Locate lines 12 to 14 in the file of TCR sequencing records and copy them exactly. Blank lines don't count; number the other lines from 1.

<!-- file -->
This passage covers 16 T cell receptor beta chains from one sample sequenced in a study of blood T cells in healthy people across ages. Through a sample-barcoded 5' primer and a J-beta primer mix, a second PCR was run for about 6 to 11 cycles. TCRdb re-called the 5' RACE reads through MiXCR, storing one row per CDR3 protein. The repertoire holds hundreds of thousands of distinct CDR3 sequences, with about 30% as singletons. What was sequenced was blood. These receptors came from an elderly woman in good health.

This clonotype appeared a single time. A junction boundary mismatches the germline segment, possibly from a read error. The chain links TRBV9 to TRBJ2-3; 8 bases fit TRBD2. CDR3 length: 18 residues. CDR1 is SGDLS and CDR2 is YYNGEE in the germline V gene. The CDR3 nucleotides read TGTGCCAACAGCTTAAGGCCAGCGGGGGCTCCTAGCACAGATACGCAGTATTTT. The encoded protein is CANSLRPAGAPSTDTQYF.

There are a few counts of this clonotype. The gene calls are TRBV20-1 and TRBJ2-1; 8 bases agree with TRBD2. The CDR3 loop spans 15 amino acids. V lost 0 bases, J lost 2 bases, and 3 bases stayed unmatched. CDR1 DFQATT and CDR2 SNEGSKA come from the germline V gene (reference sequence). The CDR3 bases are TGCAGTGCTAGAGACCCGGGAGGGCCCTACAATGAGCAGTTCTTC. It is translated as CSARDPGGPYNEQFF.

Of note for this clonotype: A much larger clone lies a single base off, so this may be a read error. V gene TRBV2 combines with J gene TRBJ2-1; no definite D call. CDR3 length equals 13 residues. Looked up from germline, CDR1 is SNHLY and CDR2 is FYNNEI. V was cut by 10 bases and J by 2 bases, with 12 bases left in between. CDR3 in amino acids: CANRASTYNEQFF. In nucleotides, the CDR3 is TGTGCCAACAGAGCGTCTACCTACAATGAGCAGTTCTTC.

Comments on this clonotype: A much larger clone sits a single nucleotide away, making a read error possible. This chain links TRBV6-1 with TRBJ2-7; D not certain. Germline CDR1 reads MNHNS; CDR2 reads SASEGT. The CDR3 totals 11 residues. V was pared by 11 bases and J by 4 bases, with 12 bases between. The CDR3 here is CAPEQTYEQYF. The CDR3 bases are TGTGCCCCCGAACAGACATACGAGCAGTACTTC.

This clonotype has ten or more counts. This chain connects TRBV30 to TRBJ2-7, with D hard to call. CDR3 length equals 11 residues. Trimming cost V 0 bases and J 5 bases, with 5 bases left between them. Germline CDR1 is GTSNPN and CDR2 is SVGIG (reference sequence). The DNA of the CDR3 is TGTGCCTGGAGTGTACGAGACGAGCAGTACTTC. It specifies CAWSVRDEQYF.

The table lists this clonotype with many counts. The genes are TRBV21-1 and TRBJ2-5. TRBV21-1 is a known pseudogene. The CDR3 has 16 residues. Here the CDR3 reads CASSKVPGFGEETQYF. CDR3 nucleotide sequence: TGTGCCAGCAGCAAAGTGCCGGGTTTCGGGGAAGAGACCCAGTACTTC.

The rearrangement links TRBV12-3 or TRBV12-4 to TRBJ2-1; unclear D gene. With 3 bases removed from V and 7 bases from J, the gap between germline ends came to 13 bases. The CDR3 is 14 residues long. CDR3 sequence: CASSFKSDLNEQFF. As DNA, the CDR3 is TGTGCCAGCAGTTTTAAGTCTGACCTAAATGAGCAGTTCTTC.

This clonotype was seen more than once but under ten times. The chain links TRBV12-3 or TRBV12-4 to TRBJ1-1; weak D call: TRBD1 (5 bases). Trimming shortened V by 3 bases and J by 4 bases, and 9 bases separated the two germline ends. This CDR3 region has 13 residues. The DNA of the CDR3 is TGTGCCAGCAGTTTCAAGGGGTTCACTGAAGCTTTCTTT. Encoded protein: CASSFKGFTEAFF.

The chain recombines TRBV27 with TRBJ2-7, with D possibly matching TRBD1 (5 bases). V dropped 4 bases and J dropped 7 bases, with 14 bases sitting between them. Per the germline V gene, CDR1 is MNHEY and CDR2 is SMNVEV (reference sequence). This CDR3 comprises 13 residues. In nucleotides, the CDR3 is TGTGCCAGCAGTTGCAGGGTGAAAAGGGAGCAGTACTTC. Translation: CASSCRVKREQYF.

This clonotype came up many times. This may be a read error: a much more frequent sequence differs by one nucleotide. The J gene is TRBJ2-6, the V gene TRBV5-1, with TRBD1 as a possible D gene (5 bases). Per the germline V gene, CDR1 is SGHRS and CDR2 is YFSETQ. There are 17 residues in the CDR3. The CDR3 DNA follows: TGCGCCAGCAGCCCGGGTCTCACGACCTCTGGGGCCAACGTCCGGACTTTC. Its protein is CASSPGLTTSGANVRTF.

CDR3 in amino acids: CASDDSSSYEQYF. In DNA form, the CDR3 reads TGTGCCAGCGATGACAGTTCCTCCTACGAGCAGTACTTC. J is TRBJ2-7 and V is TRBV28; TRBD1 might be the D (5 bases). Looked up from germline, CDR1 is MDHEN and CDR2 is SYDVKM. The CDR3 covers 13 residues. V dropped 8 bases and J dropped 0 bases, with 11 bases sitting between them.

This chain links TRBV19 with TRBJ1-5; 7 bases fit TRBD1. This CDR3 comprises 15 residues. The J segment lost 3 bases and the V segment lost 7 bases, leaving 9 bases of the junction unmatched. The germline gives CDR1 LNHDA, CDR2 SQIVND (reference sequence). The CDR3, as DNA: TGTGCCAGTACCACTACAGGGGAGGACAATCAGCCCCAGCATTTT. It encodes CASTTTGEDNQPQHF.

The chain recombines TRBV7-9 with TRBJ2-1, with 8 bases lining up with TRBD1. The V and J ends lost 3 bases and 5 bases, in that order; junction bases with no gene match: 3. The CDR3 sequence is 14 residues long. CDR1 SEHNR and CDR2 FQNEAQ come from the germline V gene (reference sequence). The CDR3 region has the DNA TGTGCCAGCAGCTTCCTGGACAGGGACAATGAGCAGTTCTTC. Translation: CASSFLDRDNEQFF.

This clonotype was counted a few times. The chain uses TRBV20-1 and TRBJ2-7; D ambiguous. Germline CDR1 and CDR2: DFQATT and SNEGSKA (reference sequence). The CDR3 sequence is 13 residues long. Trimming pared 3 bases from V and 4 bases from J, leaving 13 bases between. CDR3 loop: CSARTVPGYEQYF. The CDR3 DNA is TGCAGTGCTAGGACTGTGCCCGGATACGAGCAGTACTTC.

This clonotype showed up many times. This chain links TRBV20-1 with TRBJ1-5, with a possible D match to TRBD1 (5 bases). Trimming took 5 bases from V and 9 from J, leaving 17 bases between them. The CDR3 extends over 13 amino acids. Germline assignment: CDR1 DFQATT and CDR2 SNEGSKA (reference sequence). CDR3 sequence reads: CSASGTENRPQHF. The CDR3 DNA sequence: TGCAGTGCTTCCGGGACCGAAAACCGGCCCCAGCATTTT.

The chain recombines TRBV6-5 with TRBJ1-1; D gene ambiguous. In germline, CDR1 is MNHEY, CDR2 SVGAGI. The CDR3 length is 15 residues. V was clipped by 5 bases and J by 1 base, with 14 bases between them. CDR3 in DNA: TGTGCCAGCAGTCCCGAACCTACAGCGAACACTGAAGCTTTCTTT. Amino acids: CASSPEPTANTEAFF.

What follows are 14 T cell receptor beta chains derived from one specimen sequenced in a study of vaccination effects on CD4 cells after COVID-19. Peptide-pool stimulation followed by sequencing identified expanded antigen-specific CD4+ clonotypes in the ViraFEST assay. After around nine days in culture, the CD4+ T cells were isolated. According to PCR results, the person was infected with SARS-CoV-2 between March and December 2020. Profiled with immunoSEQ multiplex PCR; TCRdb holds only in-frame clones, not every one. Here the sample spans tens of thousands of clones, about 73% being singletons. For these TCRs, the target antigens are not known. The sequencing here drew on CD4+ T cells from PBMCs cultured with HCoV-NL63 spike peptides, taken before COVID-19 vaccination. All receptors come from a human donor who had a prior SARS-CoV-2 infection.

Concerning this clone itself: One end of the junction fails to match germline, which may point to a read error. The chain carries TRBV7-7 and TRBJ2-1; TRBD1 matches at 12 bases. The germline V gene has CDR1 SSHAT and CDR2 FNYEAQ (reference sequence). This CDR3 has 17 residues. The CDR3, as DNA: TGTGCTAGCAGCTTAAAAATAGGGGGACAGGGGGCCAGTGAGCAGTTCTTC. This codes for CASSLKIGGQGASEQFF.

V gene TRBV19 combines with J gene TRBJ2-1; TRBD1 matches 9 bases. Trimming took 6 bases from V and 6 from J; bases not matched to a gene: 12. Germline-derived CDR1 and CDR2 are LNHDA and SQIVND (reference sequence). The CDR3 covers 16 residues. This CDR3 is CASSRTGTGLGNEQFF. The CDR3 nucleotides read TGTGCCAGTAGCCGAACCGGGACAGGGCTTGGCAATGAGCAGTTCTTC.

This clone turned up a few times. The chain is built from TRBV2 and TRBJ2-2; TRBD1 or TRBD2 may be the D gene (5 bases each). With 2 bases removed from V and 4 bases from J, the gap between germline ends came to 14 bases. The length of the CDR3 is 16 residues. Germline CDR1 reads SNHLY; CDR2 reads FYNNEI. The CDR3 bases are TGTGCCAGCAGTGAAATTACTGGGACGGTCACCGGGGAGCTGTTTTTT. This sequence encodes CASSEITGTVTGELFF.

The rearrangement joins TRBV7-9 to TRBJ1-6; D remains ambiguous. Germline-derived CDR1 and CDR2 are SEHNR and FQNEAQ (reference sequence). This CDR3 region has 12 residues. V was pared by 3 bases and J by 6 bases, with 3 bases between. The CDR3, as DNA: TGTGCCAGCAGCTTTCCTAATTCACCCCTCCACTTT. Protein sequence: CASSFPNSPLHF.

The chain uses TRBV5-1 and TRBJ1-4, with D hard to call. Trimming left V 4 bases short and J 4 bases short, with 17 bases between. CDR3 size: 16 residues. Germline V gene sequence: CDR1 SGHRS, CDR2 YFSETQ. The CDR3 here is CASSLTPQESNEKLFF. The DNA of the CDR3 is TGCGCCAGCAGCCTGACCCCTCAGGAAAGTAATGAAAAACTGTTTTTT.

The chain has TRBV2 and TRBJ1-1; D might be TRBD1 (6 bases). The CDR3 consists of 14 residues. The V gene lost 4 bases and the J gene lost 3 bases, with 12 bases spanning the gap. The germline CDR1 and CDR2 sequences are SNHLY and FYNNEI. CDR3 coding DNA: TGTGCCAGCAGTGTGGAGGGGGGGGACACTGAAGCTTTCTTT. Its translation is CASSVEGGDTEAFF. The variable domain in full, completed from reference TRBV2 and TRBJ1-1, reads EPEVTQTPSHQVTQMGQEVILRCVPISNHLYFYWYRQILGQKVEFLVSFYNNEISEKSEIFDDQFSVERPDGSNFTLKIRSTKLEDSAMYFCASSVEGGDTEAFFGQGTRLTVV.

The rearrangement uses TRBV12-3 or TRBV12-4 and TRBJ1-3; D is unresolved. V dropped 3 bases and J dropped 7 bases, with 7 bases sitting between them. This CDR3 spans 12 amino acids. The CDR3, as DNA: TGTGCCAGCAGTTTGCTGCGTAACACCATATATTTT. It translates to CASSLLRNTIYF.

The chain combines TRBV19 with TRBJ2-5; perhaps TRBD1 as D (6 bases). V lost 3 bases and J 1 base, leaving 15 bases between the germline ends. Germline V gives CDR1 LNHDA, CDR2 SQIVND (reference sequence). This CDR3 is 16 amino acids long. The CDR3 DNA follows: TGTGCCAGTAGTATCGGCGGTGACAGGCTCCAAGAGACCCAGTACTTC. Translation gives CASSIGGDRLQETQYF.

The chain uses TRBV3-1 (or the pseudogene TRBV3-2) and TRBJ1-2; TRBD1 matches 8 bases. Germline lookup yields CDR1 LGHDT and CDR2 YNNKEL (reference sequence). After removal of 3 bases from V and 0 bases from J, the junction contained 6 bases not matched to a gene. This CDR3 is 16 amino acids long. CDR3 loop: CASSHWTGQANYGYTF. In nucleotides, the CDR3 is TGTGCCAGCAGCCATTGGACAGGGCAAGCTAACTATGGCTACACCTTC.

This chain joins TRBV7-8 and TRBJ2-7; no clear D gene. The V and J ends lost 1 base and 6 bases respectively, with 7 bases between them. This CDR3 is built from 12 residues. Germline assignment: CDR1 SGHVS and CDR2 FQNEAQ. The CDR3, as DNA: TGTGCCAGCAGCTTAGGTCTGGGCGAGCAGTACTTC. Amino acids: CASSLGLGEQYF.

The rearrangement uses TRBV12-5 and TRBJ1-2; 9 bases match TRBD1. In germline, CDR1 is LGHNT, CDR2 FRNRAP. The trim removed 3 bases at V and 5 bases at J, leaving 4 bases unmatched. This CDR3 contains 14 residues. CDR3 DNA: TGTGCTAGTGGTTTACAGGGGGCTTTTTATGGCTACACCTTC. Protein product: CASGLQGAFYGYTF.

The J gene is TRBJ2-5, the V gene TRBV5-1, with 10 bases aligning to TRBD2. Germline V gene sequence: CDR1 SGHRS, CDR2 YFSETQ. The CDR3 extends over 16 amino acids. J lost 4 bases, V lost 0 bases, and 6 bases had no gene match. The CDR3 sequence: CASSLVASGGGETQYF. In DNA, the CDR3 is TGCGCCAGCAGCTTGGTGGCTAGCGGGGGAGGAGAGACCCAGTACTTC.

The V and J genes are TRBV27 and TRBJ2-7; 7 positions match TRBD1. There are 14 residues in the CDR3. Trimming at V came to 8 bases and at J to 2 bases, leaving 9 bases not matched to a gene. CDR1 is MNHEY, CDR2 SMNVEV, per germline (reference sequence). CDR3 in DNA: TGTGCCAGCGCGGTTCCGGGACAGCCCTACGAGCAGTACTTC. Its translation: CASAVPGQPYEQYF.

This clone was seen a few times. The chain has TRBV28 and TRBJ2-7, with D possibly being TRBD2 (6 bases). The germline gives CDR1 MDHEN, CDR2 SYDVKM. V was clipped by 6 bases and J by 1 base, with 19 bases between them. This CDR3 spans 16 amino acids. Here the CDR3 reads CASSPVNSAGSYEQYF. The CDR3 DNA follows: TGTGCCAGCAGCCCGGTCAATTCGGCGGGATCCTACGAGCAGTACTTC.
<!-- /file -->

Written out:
CDR3 in amino acids: CASDDSSSYEQYF. In DNA form, the CDR3 reads TGTGCCAGCGATGACAGTTCCTCCTACGAGCAGTACTTC. J is TRBJ2-7 and V is TRBV28; TRBD1 might be the D (5 bases). Looked up from germline, CDR1 is MDHEN and CDR2 is SYDVKM. The CDR3 covers 13 residues. V dropped 8 bases and J dropped 0 bases, with 11 bases sitting between them.

This chain links TRBV19 with TRBJ1-5; 7 bases fit TRBD1. This CDR3 comprises 15 residues. The J segment lost 3 bases and the V segment lost 7 bases, leaving 9 bases of the junction unmatched. The germline gives CDR1 LNHDA, CDR2 SQIVND (reference sequence). The CDR3, as DNA: TGTGCCAGTACCACTACAGGGGAGGACAATCAGCCCCAGCATTTT. It encodes CASTTTGEDNQPQHF.

The chain recombines TRBV7-9 with TRBJ2-1, with 8 bases lining up with TRBD1. The V and J ends lost 3 bases and 5 bases, in that order; junction bases with no gene match: 3. The CDR3 sequence is 14 residues long. CDR1 SEHNR and CDR2 FQNEAQ come from the germline V gene (reference sequence). The CDR3 region has the DNA TGTGCCAGCAGCTTCCTGGACAGGGACAATGAGCAGTTCTTC. Translation: CASSFLDRDNEQFF.